Among the executive orders signed by President Trump over the weekend was one that seemed to hold promise for easing the financial burden crushing tens of millions of jobless Americans.
The order called for replacing the now-lapsed $600 per week federal supplemental unemployment insurance, supported by Democrats, with a plan worth $400 per week — a seeming split-the-difference number, since Republicans wanted it to be just $200.
But there’s a catch, and a big one: Trump wants the individual states to foot a quarter of the total bill — $100 for every $300 provided by the U.S. Treasury.
And that turns the whole proposal into a fantasy — because few, if any, state governments can come up with that kind of money.
New York’s Democratic governor, Andrew Cuomo, called Trump’s plan “laughable” and “an impossibility,” noting that it would cost his state $4 billion it does not have.
Across the country, the New York Times reports, “even Republican governors said the order could strain their budgets and worried it would take weeks for tens of millions of unemployed Americans to begin seeing the benefit.”
California Gov. Gavin Newsom (D) says his state has “no money in the piggy bank” to support Trump’s plan.
There’s also deep skepticism among members of Congress, in both parties — not only about unemployment benefits, but also about the president’s other orders.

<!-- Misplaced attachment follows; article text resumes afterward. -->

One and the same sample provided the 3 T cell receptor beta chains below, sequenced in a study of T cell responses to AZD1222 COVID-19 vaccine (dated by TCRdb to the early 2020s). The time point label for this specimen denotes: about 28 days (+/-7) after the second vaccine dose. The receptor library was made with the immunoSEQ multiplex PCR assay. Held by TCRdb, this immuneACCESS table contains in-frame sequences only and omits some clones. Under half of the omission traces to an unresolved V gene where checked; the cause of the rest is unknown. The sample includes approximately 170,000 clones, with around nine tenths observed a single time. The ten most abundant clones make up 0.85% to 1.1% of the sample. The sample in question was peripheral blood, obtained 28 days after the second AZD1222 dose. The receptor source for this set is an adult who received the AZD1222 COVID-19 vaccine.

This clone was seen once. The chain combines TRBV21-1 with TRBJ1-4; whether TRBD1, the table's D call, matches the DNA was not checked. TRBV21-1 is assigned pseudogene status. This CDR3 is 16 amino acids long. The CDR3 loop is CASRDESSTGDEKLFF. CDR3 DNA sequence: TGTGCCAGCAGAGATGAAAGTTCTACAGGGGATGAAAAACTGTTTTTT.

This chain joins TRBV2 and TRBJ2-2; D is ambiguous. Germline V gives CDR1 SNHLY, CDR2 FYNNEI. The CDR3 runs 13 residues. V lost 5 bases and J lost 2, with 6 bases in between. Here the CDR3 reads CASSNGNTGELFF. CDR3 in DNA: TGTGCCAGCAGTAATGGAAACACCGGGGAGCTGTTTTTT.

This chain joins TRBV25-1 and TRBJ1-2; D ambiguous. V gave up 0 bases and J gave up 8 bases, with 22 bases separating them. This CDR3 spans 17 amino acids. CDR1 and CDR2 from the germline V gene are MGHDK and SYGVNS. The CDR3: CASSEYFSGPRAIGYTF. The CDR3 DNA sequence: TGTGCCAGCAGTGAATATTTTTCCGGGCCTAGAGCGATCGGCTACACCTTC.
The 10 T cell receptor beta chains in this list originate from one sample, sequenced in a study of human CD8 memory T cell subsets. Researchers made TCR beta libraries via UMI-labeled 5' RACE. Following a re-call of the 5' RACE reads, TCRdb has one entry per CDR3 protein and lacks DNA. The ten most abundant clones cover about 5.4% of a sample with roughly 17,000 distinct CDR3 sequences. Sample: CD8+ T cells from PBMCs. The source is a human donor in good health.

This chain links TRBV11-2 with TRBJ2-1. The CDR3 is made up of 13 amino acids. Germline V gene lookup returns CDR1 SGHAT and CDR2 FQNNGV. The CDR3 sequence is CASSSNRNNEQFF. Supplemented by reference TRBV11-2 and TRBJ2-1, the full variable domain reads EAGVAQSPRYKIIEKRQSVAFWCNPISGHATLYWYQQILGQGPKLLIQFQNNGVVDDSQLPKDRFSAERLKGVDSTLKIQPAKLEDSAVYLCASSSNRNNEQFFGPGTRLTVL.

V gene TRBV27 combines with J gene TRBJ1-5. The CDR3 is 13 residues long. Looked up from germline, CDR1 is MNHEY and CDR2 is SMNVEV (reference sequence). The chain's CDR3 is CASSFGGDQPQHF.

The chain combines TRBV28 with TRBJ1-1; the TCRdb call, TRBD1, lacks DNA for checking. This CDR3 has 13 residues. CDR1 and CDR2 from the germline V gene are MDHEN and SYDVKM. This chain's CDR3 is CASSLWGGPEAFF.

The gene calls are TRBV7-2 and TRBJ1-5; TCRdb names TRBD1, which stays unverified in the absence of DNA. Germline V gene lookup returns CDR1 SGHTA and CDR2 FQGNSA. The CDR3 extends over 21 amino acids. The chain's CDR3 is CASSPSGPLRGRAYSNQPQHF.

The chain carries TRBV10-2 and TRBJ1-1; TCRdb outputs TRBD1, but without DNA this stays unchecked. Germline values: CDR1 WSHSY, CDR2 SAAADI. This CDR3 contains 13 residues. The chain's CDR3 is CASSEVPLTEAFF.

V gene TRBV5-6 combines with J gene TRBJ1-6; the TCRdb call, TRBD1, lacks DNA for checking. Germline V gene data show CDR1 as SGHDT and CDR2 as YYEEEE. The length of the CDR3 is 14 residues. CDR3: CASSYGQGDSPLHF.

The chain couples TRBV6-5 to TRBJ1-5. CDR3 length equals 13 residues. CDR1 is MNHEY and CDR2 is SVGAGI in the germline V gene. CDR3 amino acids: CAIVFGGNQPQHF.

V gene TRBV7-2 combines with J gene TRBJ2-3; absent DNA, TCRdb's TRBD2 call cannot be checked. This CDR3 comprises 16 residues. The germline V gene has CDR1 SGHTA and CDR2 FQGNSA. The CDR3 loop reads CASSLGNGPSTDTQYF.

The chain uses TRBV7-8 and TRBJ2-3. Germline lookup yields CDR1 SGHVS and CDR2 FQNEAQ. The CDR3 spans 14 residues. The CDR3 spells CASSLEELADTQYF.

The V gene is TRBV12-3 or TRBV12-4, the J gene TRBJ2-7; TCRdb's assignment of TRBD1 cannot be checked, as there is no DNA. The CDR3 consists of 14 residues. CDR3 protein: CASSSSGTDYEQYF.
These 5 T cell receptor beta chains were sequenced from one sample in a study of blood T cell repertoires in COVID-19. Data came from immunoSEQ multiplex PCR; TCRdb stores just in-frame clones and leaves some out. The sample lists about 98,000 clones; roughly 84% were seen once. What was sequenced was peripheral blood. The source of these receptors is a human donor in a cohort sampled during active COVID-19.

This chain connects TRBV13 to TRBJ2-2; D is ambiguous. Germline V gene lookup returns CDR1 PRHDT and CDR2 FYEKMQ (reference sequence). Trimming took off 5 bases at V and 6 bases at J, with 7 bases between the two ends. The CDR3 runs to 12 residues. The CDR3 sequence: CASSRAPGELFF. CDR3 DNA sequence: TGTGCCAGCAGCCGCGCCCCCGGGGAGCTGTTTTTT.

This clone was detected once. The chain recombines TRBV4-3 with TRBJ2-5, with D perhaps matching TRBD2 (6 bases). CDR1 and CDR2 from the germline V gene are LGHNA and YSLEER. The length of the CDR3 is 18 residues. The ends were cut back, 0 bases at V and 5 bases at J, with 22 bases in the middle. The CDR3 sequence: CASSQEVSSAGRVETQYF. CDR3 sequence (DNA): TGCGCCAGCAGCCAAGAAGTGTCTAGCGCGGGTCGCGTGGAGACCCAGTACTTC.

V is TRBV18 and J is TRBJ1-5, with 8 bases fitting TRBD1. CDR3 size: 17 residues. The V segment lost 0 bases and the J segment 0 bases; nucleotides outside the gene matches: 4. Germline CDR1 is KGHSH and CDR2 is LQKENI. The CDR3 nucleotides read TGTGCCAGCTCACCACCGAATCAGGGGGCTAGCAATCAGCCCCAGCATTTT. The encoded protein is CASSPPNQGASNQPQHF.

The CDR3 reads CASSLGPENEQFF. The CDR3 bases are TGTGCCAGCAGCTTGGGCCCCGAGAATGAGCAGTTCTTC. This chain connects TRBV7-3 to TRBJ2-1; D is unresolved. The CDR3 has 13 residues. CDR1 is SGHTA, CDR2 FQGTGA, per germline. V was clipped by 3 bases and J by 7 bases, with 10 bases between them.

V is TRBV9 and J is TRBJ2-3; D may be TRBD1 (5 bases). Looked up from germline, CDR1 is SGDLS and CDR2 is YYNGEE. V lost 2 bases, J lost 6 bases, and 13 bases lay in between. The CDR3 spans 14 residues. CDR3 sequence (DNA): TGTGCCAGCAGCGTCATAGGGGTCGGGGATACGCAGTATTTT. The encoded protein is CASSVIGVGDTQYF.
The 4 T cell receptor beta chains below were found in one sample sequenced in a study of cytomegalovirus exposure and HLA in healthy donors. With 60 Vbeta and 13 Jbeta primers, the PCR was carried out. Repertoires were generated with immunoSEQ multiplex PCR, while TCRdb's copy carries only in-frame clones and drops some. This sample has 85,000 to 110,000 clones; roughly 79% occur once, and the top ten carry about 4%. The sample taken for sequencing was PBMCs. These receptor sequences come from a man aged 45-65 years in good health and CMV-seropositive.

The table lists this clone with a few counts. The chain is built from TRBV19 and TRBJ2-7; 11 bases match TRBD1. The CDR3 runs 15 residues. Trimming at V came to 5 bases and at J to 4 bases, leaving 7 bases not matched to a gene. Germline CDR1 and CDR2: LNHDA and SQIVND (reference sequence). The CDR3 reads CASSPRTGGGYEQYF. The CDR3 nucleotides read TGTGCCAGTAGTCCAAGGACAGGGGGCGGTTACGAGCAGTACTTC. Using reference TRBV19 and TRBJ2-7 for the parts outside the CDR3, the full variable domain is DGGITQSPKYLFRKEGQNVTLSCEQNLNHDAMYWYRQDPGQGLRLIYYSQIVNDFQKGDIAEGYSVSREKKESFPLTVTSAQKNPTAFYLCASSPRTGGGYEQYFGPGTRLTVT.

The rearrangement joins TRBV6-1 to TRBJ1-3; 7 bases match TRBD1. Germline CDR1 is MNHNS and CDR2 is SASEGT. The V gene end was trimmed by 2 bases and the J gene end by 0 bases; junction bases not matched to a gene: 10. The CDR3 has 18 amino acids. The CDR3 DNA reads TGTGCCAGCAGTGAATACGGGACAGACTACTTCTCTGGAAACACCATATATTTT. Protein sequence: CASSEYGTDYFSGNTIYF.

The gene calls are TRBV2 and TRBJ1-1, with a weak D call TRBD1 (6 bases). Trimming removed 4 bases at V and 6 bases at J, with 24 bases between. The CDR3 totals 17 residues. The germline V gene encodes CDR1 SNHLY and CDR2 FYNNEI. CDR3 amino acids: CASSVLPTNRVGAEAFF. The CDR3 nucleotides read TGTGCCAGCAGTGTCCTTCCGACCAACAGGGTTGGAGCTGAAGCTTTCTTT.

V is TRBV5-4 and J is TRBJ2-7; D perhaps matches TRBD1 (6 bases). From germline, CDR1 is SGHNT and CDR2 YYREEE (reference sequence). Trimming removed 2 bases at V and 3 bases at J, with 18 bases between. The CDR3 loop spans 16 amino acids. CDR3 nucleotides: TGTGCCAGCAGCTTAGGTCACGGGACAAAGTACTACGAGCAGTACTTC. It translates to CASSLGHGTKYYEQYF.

Rep. John Curtis (R-UT) “is among both Republicans and Democrats questioning the legality of Trump’s weekend executive orders, which also include aid for renters, federal student loan relief and payroll tax deferrals,” reports Salt Lake City’s Deseret News.
“Maine Gov. Janet Mills, a Democrat, said Trump’s action flies in the face of what states and localities have been pushing for — substantial budget relief,” NBC News reports.
“Asking states now to take on additional expenses is unresponsive to these needs and threatens important programs and services,” Mills said.
Noting that many states are facing budget crunches caused by the pandemic, the AP says the president was asked at a weekend news conference how many governors had signed on to his unemployment benefit plan.
“If they don’t, they don’t,” Trump said, with a verbal shrug. “That’s up to them.”